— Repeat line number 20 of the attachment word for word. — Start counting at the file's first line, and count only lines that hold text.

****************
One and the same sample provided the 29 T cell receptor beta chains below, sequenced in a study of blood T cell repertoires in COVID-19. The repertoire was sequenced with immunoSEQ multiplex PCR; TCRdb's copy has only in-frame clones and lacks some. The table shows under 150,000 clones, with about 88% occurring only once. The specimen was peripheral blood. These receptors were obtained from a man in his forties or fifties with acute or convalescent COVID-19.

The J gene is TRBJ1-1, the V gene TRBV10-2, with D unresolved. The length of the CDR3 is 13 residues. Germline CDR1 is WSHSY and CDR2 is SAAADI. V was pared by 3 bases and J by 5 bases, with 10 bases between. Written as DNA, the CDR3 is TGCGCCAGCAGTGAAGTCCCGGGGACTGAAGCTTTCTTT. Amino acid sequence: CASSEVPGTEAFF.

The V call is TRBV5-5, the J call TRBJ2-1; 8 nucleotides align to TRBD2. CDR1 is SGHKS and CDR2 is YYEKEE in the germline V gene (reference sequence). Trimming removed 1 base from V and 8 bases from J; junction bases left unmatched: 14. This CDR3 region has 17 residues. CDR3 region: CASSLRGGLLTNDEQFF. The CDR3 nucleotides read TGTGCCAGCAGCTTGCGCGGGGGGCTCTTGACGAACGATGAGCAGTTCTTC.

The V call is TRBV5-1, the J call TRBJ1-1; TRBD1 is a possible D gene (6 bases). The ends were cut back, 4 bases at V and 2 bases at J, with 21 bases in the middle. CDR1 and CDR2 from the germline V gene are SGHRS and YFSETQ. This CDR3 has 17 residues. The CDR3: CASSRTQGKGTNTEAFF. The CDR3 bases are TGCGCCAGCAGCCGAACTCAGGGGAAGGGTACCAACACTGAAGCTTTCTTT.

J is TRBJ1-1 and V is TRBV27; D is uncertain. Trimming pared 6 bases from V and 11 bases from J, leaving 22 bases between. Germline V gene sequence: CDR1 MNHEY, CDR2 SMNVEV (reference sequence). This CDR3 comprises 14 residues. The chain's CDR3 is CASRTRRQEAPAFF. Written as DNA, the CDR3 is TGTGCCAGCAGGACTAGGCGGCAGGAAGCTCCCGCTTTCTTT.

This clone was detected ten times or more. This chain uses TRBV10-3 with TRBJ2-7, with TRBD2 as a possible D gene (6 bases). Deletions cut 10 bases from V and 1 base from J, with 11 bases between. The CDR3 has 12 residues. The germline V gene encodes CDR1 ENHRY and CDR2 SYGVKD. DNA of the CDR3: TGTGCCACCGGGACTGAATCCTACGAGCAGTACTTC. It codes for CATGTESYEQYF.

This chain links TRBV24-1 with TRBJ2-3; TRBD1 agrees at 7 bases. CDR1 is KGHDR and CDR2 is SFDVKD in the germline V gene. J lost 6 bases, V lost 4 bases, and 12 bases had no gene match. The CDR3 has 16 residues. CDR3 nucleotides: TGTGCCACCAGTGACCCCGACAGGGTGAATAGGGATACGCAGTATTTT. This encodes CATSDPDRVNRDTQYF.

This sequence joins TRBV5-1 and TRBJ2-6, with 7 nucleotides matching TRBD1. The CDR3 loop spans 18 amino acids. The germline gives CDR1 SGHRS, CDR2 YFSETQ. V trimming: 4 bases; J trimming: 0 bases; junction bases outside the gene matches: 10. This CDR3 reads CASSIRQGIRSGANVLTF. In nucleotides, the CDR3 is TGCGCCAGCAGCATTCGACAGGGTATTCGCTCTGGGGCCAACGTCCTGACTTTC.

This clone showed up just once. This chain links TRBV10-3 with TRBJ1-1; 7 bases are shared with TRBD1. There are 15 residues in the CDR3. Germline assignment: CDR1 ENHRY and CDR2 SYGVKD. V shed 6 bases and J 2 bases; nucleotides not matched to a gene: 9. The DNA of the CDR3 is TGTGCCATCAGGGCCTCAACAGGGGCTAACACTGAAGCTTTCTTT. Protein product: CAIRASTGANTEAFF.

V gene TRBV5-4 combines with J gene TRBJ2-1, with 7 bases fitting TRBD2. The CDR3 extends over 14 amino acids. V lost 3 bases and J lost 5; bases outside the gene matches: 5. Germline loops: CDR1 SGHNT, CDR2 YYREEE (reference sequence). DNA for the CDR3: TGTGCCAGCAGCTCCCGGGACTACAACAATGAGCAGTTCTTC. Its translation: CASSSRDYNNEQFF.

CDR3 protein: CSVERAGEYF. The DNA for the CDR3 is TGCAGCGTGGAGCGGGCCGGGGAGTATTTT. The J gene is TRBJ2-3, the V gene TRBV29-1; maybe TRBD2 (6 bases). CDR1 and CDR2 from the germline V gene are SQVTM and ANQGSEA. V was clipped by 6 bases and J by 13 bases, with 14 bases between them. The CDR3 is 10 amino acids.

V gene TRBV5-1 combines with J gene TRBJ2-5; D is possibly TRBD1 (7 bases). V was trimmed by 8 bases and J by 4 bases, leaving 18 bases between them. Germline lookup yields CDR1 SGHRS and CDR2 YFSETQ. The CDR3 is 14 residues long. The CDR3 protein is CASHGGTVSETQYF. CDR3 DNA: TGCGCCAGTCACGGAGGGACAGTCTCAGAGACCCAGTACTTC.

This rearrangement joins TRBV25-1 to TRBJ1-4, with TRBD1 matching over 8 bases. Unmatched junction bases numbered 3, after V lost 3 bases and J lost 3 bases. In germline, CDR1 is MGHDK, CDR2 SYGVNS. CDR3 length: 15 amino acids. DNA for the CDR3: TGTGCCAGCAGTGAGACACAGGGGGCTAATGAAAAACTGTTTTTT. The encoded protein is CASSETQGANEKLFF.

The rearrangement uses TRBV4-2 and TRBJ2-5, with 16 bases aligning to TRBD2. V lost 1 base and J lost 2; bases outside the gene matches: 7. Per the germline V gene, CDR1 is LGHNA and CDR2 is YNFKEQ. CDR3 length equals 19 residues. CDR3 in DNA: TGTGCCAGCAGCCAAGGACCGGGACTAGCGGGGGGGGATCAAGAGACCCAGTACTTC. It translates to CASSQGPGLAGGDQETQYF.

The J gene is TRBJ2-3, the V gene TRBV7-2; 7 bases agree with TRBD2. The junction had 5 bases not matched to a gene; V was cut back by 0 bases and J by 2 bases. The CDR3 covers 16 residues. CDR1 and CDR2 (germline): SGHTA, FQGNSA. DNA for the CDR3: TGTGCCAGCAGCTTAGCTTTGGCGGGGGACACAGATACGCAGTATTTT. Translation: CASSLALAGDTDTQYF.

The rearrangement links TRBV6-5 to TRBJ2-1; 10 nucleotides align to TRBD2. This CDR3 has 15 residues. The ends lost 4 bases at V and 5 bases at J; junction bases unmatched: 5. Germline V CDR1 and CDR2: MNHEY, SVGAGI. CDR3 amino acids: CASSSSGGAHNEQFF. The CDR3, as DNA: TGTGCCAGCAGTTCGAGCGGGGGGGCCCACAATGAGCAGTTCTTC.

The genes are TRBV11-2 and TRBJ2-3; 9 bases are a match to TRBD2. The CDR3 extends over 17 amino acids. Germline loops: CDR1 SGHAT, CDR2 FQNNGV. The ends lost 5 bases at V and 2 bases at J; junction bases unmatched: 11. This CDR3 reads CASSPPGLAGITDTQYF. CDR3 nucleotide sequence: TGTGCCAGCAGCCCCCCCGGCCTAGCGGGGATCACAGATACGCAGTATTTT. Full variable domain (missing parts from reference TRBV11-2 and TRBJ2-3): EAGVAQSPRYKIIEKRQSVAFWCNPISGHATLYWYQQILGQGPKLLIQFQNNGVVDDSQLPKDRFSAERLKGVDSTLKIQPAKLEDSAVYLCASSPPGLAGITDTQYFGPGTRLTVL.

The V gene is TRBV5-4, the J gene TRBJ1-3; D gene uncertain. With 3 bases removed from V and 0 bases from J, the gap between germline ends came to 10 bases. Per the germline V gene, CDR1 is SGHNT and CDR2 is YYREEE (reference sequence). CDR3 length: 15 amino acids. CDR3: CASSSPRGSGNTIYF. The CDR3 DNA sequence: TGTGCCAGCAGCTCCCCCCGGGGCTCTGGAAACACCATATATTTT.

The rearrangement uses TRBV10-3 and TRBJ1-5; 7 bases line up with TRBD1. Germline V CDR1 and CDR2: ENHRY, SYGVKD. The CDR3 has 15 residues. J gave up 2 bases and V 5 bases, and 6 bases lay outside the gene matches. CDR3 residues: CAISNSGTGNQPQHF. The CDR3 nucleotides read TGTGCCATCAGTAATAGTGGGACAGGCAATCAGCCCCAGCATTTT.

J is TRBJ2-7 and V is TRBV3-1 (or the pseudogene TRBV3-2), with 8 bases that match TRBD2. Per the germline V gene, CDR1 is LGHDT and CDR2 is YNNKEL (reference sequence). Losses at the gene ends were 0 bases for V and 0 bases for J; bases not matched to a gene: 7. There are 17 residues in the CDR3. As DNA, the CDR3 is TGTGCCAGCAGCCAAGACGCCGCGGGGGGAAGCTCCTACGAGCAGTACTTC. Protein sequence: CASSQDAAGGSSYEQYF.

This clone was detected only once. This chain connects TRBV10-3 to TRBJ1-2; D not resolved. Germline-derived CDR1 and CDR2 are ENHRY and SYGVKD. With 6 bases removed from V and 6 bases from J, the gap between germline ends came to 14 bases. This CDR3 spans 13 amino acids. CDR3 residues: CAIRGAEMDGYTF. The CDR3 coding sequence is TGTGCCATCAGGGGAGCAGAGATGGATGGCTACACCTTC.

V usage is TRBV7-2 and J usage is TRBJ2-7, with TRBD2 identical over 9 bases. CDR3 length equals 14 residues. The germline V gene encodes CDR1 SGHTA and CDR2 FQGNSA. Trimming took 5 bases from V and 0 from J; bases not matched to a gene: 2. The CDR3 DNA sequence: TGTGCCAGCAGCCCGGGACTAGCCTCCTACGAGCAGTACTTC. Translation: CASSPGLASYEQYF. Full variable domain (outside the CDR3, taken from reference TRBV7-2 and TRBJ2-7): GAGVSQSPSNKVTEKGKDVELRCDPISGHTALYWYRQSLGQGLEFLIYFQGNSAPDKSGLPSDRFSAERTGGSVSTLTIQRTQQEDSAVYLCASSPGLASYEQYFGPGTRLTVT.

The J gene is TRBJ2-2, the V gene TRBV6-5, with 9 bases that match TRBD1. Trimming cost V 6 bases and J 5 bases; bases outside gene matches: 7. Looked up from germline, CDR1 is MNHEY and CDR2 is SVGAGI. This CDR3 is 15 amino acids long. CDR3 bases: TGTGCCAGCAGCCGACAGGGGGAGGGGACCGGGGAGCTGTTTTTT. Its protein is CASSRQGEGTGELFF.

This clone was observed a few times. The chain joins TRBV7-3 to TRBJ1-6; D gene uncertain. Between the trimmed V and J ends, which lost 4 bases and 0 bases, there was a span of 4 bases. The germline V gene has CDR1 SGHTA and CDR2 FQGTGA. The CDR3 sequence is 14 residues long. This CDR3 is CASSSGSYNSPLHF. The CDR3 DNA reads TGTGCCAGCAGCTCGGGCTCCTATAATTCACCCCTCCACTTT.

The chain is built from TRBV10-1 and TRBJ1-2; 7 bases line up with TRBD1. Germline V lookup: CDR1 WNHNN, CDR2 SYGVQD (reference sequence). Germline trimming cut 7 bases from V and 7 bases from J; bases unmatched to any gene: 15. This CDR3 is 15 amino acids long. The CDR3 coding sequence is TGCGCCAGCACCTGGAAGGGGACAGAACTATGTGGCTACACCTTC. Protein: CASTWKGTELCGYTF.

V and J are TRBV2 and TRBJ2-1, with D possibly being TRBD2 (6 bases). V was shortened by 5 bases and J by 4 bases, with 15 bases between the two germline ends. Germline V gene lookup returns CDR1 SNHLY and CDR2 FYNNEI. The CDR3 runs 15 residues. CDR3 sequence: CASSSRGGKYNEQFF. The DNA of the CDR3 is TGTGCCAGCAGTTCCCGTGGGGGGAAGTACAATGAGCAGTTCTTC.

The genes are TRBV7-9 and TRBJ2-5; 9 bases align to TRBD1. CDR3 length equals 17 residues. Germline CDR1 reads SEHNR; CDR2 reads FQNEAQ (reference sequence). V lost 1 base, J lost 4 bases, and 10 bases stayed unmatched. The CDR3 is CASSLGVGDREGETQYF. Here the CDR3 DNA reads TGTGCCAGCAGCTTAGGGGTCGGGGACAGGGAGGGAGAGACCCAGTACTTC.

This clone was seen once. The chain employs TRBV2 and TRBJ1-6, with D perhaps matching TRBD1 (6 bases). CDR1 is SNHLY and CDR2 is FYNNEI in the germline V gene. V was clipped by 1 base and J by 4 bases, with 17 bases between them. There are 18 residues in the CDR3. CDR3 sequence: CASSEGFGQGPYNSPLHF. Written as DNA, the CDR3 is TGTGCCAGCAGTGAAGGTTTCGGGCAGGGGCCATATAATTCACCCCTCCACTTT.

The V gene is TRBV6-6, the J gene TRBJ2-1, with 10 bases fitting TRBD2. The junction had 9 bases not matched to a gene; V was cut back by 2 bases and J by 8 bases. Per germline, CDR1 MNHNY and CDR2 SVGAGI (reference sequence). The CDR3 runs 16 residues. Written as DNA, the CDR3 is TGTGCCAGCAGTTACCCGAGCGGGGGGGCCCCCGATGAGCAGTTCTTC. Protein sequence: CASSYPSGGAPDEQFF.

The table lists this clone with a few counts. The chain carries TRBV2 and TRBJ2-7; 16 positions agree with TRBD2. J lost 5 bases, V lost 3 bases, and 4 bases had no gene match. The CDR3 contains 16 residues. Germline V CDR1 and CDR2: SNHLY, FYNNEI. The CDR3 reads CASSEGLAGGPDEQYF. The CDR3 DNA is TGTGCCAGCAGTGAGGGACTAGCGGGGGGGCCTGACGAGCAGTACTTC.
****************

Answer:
J is TRBJ2-7 and V is TRBV3-1 (or the pseudogene TRBV3-2), with 8 bases that match TRBD2. Per the germline V gene, CDR1 is LGHDT and CDR2 is YNNKEL (reference sequence). Losses at the gene ends were 0 bases for V and 0 bases for J; bases not matched to a gene: 7. There are 17 residues in the CDR3. As DNA, the CDR3 is TGTGCCAGCAGCCAAGACGCCGCGGGGGGAAGCTCCTACGAGCAGTACTTC. Protein sequence: CASSQDAAGGSSYEQYF.